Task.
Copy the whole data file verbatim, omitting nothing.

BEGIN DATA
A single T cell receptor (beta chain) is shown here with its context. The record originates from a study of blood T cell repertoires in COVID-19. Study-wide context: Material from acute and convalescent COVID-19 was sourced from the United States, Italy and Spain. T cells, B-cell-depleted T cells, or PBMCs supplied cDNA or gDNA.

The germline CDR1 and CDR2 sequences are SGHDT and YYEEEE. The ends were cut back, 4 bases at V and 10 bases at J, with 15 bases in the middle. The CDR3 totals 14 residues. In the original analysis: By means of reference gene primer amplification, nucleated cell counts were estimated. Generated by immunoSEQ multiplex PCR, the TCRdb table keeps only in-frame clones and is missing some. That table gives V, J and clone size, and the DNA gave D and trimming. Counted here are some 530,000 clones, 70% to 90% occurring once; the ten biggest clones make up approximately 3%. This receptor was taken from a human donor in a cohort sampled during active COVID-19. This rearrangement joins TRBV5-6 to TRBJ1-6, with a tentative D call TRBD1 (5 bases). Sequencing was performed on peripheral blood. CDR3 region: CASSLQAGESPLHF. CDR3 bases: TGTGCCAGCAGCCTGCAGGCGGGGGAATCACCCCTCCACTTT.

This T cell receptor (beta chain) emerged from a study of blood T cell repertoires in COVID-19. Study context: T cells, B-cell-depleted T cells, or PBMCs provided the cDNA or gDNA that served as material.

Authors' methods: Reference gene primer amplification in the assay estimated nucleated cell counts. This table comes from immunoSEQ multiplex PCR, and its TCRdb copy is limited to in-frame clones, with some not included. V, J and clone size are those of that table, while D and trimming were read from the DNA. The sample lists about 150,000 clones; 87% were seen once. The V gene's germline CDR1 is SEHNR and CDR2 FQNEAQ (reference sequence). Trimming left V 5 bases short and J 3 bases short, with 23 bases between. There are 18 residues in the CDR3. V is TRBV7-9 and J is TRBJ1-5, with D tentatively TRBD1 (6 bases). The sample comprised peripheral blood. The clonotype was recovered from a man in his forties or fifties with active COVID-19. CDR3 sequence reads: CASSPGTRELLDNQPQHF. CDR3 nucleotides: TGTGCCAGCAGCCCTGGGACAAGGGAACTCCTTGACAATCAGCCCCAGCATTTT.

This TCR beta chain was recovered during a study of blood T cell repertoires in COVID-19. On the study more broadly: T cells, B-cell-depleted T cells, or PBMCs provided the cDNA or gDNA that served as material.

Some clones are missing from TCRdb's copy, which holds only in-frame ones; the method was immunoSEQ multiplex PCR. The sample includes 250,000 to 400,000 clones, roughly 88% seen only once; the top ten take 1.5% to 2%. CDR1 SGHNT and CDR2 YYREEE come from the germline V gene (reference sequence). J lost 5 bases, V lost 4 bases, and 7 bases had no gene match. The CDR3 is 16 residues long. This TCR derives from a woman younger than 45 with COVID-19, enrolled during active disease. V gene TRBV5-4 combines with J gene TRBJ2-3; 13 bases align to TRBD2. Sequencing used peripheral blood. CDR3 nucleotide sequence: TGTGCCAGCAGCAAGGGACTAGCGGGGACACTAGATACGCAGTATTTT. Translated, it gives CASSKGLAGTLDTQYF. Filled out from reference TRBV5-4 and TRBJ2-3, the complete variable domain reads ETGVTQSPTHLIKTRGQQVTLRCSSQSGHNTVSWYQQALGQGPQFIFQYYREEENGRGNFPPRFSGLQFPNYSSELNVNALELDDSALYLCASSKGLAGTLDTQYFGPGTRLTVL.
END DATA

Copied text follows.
A single T cell receptor (beta chain) is shown here with its context. The record originates from a study of blood T cell repertoires in COVID-19. Study-wide context: Material from acute and convalescent COVID-19 was sourced from the United States, Italy and Spain. T cells, B-cell-depleted T cells, or PBMCs supplied cDNA or gDNA.

The germline CDR1 and CDR2 sequences are SGHDT and YYEEEE. The ends were cut back, 4 bases at V and 10 bases at J, with 15 bases in the middle. The CDR3 totals 14 residues. In the original analysis: By means of reference gene primer amplification, nucleated cell counts were estimated. Generated by immunoSEQ multiplex PCR, the TCRdb table keeps only in-frame clones and is missing some. That table gives V, J and clone size, and the DNA gave D and trimming. Counted here are some 530,000 clones, 70% to 90% occurring once; the ten biggest clones make up approximately 3%. This receptor was taken from a human donor in a cohort sampled during active COVID-19. This rearrangement joins TRBV5-6 to TRBJ1-6, with a tentative D call TRBD1 (5 bases). Sequencing was performed on peripheral blood. CDR3 region: CASSLQAGESPLHF. CDR3 bases: TGTGCCAGCAGCCTGCAGGCGGGGGAATCACCCCTCCACTTT.

This T cell receptor (beta chain) emerged from a study of blood T cell repertoires in COVID-19. Study context: T cells, B-cell-depleted T cells, or PBMCs provided the cDNA or gDNA that served as material.

Authors' methods: Reference gene primer amplification in the assay estimated nucleated cell counts. This table comes from immunoSEQ multiplex PCR, and its TCRdb copy is limited to in-frame clones, with some not included. V, J and clone size are those of that table, while D and trimming were read from the DNA. The sample lists about 150,000 clones; 87% were seen once. The V gene's germline CDR1 is SEHNR and CDR2 FQNEAQ (reference sequence). Trimming left V 5 bases short and J 3 bases short, with 23 bases between. There are 18 residues in the CDR3. V is TRBV7-9 and J is TRBJ1-5, with D tentatively TRBD1 (6 bases). The sample comprised peripheral blood. The clonotype was recovered from a man in his forties or fifties with active COVID-19. CDR3 sequence reads: CASSPGTRELLDNQPQHF. CDR3 nucleotides: TGTGCCAGCAGCCCTGGGACAAGGGAACTCCTTGACAATCAGCCCCAGCATTTT.

This TCR beta chain was recovered during a study of blood T cell repertoires in COVID-19. On the study more broadly: T cells, B-cell-depleted T cells, or PBMCs provided the cDNA or gDNA that served as material.

Some clones are missing from TCRdb's copy, which holds only in-frame ones; the method was immunoSEQ multiplex PCR. The sample includes 250,000 to 400,000 clones, roughly 88% seen only once; the top ten take 1.5% to 2%. CDR1 SGHNT and CDR2 YYREEE come from the germline V gene (reference sequence). J lost 5 bases, V lost 4 bases, and 7 bases had no gene match. The CDR3 is 16 residues long. This TCR derives from a woman younger than 45 with COVID-19, enrolled during active disease. V gene TRBV5-4 combines with J gene TRBJ2-3; 13 bases align to TRBD2. Sequencing used peripheral blood. CDR3 nucleotide sequence: TGTGCCAGCAGCAAGGGACTAGCGGGGACACTAGATACGCAGTATTTT. Translated, it gives CASSKGLAGTLDTQYF. Filled out from reference TRBV5-4 and TRBJ2-3, the complete variable domain reads ETGVTQSPTHLIKTRGQQVTLRCSSQSGHNTVSWYQQALGQGPQFIFQYYREEENGRGNFPPRFSGLQFPNYSSELNVNALELDDSALYLCASSKGLAGTLDTQYFGPGTRLTVL.